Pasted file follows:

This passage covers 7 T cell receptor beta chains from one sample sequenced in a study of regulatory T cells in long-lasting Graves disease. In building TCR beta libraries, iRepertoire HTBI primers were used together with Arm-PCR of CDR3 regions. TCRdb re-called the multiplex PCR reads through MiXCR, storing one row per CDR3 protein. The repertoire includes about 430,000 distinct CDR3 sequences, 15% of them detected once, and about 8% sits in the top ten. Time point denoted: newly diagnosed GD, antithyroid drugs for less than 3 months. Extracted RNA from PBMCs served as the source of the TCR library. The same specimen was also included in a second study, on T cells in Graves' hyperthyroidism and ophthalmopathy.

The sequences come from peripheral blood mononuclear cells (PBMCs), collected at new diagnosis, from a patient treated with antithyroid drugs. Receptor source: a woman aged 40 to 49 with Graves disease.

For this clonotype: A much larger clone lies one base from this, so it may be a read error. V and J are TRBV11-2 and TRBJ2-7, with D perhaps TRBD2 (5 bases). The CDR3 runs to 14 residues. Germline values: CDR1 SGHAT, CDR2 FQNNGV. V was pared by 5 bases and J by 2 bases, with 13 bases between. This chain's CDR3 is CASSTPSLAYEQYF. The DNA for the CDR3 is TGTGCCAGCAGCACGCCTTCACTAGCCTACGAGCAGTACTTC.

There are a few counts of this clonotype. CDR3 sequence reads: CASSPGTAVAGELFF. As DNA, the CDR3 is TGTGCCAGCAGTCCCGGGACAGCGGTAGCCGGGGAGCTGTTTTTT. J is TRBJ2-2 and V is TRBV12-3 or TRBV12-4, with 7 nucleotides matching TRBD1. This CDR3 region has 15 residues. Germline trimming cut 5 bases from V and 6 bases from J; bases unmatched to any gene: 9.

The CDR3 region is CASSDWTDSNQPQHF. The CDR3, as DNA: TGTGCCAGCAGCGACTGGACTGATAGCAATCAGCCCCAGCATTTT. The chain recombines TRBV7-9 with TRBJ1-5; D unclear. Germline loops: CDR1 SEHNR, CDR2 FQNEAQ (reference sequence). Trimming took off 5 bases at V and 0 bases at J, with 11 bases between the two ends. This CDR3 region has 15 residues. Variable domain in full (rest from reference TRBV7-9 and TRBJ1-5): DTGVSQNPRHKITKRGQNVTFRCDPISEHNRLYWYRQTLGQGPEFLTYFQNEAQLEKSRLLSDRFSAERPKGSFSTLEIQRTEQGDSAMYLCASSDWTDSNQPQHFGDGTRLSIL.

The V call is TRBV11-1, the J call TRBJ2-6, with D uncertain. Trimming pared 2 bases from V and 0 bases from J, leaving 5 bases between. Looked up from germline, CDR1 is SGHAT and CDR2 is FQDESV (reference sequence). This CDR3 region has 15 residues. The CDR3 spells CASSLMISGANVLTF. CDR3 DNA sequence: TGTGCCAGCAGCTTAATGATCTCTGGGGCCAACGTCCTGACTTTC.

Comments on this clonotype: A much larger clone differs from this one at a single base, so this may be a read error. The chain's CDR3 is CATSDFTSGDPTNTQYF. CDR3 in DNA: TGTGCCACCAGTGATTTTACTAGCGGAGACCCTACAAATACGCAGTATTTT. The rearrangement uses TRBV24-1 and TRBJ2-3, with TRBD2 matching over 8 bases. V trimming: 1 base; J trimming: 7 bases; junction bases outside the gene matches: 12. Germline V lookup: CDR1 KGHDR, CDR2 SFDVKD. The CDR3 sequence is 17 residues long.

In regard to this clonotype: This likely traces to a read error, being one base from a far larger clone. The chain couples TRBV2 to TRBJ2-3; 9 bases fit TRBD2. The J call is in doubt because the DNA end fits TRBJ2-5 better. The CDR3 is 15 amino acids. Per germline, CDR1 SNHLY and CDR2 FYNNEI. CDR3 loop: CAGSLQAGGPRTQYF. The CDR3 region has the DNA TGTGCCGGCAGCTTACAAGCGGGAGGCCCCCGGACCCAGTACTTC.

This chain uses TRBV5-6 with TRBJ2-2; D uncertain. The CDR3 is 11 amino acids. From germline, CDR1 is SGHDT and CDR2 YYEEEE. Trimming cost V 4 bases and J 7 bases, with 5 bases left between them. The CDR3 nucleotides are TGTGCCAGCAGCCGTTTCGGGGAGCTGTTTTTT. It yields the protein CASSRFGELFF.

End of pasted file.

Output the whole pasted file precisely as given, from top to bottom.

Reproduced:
This passage covers 7 T cell receptor beta chains from one sample sequenced in a study of regulatory T cells in long-lasting Graves disease. In building TCR beta libraries, iRepertoire HTBI primers were used together with Arm-PCR of CDR3 regions. TCRdb re-called the multiplex PCR reads through MiXCR, storing one row per CDR3 protein. The repertoire includes about 430,000 distinct CDR3 sequences, 15% of them detected once, and about 8% sits in the top ten. Time point denoted: newly diagnosed GD, antithyroid drugs for less than 3 months. Extracted RNA from PBMCs served as the source of the TCR library. The same specimen was also included in a second study, on T cells in Graves' hyperthyroidism and ophthalmopathy.

The sequences come from peripheral blood mononuclear cells (PBMCs), collected at new diagnosis, from a patient treated with antithyroid drugs. Receptor source: a woman aged 40 to 49 with Graves disease.

For this clonotype: A much larger clone lies one base from this, so it may be a read error. V and J are TRBV11-2 and TRBJ2-7, with D perhaps TRBD2 (5 bases). The CDR3 runs to 14 residues. Germline values: CDR1 SGHAT, CDR2 FQNNGV. V was pared by 5 bases and J by 2 bases, with 13 bases between. This chain's CDR3 is CASSTPSLAYEQYF. The DNA for the CDR3 is TGTGCCAGCAGCACGCCTTCACTAGCCTACGAGCAGTACTTC.

There are a few counts of this clonotype. CDR3 sequence reads: CASSPGTAVAGELFF. As DNA, the CDR3 is TGTGCCAGCAGTCCCGGGACAGCGGTAGCCGGGGAGCTGTTTTTT. J is TRBJ2-2 and V is TRBV12-3 or TRBV12-4, with 7 nucleotides matching TRBD1. This CDR3 region has 15 residues. Germline trimming cut 5 bases from V and 6 bases from J; bases unmatched to any gene: 9.

The CDR3 region is CASSDWTDSNQPQHF. The CDR3, as DNA: TGTGCCAGCAGCGACTGGACTGATAGCAATCAGCCCCAGCATTTT. The chain recombines TRBV7-9 with TRBJ1-5; D unclear. Germline loops: CDR1 SEHNR, CDR2 FQNEAQ (reference sequence). Trimming took off 5 bases at V and 0 bases at J, with 11 bases between the two ends. This CDR3 region has 15 residues. Variable domain in full (rest from reference TRBV7-9 and TRBJ1-5): DTGVSQNPRHKITKRGQNVTFRCDPISEHNRLYWYRQTLGQGPEFLTYFQNEAQLEKSRLLSDRFSAERPKGSFSTLEIQRTEQGDSAMYLCASSDWTDSNQPQHFGDGTRLSIL.

The V call is TRBV11-1, the J call TRBJ2-6, with D uncertain. Trimming pared 2 bases from V and 0 bases from J, leaving 5 bases between. Looked up from germline, CDR1 is SGHAT and CDR2 is FQDESV (reference sequence). This CDR3 region has 15 residues. The CDR3 spells CASSLMISGANVLTF. CDR3 DNA sequence: TGTGCCAGCAGCTTAATGATCTCTGGGGCCAACGTCCTGACTTTC.

Comments on this clonotype: A much larger clone differs from this one at a single base, so this may be a read error. The chain's CDR3 is CATSDFTSGDPTNTQYF. CDR3 in DNA: TGTGCCACCAGTGATTTTACTAGCGGAGACCCTACAAATACGCAGTATTTT. The rearrangement uses TRBV24-1 and TRBJ2-3, with TRBD2 matching over 8 bases. V trimming: 1 base; J trimming: 7 bases; junction bases outside the gene matches: 12. Germline V lookup: CDR1 KGHDR, CDR2 SFDVKD. The CDR3 sequence is 17 residues long.

In regard to this clonotype: This likely traces to a read error, being one base from a far larger clone. The chain couples TRBV2 to TRBJ2-3; 9 bases fit TRBD2. The J call is in doubt because the DNA end fits TRBJ2-5 better. The CDR3 is 15 amino acids. Per germline, CDR1 SNHLY and CDR2 FYNNEI. CDR3 loop: CAGSLQAGGPRTQYF. The CDR3 region has the DNA TGTGCCGGCAGCTTACAAGCGGGAGGCCCCCGGACCCAGTACTTC.

This chain uses TRBV5-6 with TRBJ2-2; D uncertain. The CDR3 is 11 amino acids. From germline, CDR1 is SGHDT and CDR2 YYEEEE. Trimming cost V 4 bases and J 7 bases, with 5 bases left between them. The CDR3 nucleotides are TGTGCCAGCAGCCGTTTCGGGGAGCTGTTTTTT. It yields the protein CASSRFGELFF.